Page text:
Transgender access to the bathroom of their choice has very suddenly become a big deal in the crowded race to be Houston's next mayor.
In addition to mandating a citywide election, the Texas Supreme Court ruling last week will force candidates, particularly those vying for conservative votes, to state a clear position on the current Houston Equal Rights Ordinance.
"The candidate most hurt by this ruling is Bill King because he's really in a no win situation. If he comes out in a favor of the repeal he alienates moderates. If he comes out against the repeal, he alienates conservatives. He's in a really difficult situation," said Mark Jones, Chairman of Political Science at Rice University.
A self-proclaimed moderate, King has courted conservative voters with his "back to basics" pragmatism and clearly needs right leaning support to land a spot in a run-off.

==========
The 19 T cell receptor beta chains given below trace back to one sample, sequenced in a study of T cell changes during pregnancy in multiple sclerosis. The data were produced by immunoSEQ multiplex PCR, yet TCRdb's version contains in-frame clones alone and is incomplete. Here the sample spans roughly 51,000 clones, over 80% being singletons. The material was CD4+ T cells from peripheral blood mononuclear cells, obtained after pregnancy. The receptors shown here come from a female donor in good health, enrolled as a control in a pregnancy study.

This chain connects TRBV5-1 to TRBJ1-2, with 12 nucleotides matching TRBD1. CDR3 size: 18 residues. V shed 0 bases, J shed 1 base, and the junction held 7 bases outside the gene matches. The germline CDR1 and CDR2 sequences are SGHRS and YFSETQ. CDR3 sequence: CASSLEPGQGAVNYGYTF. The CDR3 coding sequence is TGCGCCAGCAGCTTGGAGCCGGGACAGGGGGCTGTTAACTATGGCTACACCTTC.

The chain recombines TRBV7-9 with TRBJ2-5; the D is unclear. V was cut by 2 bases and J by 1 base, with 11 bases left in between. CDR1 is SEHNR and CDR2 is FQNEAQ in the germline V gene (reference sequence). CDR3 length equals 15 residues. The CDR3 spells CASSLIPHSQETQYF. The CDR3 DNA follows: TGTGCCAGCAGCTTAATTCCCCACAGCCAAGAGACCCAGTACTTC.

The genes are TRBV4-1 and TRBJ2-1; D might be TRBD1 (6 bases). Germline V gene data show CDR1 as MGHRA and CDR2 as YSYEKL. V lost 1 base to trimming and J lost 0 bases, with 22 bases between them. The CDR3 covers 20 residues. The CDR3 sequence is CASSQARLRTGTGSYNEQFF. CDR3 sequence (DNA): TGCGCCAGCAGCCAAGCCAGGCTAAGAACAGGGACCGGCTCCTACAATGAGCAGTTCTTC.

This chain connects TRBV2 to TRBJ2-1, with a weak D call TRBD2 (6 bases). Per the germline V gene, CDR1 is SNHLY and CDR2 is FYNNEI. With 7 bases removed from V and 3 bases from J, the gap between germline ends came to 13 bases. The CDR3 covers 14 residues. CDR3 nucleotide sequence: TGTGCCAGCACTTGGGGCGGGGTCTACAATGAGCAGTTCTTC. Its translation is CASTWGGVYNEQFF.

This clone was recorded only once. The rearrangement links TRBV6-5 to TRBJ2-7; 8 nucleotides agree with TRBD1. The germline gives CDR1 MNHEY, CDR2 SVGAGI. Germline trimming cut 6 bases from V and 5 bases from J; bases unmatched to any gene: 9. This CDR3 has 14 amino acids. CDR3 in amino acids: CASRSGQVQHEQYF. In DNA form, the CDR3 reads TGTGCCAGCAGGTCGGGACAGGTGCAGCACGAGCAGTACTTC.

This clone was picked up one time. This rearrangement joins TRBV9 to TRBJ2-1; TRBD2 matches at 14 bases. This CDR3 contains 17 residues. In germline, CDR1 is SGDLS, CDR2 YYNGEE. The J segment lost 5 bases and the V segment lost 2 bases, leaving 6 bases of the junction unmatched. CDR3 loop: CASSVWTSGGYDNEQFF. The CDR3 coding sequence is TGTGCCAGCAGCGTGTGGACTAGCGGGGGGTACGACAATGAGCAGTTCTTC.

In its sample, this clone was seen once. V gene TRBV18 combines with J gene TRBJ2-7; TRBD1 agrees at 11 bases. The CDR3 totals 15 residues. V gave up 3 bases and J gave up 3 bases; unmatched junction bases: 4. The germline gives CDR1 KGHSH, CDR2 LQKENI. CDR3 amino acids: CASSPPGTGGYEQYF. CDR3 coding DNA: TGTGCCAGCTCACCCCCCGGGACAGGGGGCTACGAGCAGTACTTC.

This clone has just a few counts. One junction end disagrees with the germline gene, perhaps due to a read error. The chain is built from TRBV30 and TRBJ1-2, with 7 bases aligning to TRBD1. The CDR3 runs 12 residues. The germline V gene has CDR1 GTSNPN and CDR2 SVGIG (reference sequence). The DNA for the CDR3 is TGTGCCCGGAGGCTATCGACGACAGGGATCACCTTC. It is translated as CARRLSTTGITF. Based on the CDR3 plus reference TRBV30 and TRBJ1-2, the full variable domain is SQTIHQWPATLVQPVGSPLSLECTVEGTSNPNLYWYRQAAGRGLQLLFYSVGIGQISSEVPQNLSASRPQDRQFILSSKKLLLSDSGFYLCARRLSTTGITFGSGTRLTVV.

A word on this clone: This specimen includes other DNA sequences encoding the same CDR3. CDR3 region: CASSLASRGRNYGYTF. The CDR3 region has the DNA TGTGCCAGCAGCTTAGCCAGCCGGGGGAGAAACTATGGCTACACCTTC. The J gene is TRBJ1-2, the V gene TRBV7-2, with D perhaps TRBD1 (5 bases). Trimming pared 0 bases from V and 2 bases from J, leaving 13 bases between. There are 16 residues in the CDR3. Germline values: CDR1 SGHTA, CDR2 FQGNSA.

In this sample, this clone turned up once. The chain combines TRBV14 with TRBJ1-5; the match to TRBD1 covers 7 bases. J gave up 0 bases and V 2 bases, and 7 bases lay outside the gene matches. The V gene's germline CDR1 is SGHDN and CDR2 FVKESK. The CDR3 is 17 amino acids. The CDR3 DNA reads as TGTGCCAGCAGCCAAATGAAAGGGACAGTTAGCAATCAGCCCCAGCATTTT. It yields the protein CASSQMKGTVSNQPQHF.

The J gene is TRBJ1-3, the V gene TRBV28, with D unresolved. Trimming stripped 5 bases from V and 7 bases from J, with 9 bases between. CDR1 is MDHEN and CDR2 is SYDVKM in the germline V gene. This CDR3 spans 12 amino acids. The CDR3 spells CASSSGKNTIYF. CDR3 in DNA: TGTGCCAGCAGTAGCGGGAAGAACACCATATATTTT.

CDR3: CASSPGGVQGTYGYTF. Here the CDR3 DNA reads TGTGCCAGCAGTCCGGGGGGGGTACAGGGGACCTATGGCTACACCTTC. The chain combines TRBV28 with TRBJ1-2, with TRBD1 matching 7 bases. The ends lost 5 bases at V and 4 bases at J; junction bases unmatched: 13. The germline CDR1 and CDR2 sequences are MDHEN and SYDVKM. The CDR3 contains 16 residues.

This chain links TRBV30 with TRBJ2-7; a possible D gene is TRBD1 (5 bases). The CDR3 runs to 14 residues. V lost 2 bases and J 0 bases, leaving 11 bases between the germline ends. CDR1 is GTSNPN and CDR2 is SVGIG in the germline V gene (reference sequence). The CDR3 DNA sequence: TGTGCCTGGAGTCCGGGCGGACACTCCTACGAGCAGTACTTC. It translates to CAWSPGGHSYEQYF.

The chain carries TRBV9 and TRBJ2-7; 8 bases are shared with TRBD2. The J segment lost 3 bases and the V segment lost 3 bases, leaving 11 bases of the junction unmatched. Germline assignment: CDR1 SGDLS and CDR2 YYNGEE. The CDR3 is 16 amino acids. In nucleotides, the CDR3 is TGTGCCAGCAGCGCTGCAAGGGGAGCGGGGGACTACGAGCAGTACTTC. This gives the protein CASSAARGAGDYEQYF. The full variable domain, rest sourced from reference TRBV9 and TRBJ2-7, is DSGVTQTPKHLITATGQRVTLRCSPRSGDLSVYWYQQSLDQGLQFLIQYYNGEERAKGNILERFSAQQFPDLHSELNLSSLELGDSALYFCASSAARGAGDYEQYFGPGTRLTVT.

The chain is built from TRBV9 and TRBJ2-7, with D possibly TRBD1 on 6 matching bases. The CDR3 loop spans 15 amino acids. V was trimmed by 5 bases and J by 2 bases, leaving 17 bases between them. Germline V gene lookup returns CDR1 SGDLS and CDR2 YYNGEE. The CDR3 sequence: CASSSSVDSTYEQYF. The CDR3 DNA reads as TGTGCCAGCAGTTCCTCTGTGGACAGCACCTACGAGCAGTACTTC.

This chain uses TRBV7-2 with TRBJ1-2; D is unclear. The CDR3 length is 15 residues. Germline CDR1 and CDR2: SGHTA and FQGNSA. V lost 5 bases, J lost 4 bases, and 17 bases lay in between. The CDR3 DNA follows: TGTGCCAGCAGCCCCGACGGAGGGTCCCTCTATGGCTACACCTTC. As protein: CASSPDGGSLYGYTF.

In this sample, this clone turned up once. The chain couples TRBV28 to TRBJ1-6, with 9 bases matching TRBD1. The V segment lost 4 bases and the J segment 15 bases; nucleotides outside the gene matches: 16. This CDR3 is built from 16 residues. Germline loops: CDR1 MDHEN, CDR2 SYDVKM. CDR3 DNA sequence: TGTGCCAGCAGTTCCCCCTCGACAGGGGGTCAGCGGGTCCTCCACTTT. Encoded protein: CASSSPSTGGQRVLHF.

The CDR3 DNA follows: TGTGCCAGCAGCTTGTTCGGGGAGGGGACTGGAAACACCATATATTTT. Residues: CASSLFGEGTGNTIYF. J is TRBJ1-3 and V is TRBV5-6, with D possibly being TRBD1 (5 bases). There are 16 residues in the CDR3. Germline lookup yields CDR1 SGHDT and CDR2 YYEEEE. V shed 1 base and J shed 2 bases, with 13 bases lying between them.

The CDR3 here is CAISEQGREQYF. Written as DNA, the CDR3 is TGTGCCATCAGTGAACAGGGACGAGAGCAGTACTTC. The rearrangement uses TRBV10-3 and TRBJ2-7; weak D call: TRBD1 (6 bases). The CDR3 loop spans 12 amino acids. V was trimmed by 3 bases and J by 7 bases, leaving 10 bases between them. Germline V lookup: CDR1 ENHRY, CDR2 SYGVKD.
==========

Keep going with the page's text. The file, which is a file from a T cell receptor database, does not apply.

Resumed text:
Saturday the Houston Chronicle Columnist and former Kemah Mayor said he "saw no need for a discrimination ordinance".
It is a position against HERO confirmed by his campaign which also says King believes Mayor Annise Parker was wrong to deny citizens a vote.
University of Houston political analyst Brandon Rottinghaus says King will likely face allegations of pandering to the right.
"It makes him look like a political opportunist in a world that sometimes rejects that. It could be that it creates a backlash from current individuals who are supporting him as well as a general perception that he is the one in the race who is not tolerant," said Rottinghaus.
King has company in opposition to HERO in fellow candidate Ben Hall who has been much more vocal on the issue.
Hall had hoped to reap a huge windfall of so called "values" voters which he may now split with King.
"Bill King said nothing while thousands of Houstonians fought for the right to vote. That's a career politician. Now he's talking tough because of the political winds. I'm proud to have fought this battle from the beginning," said Hall.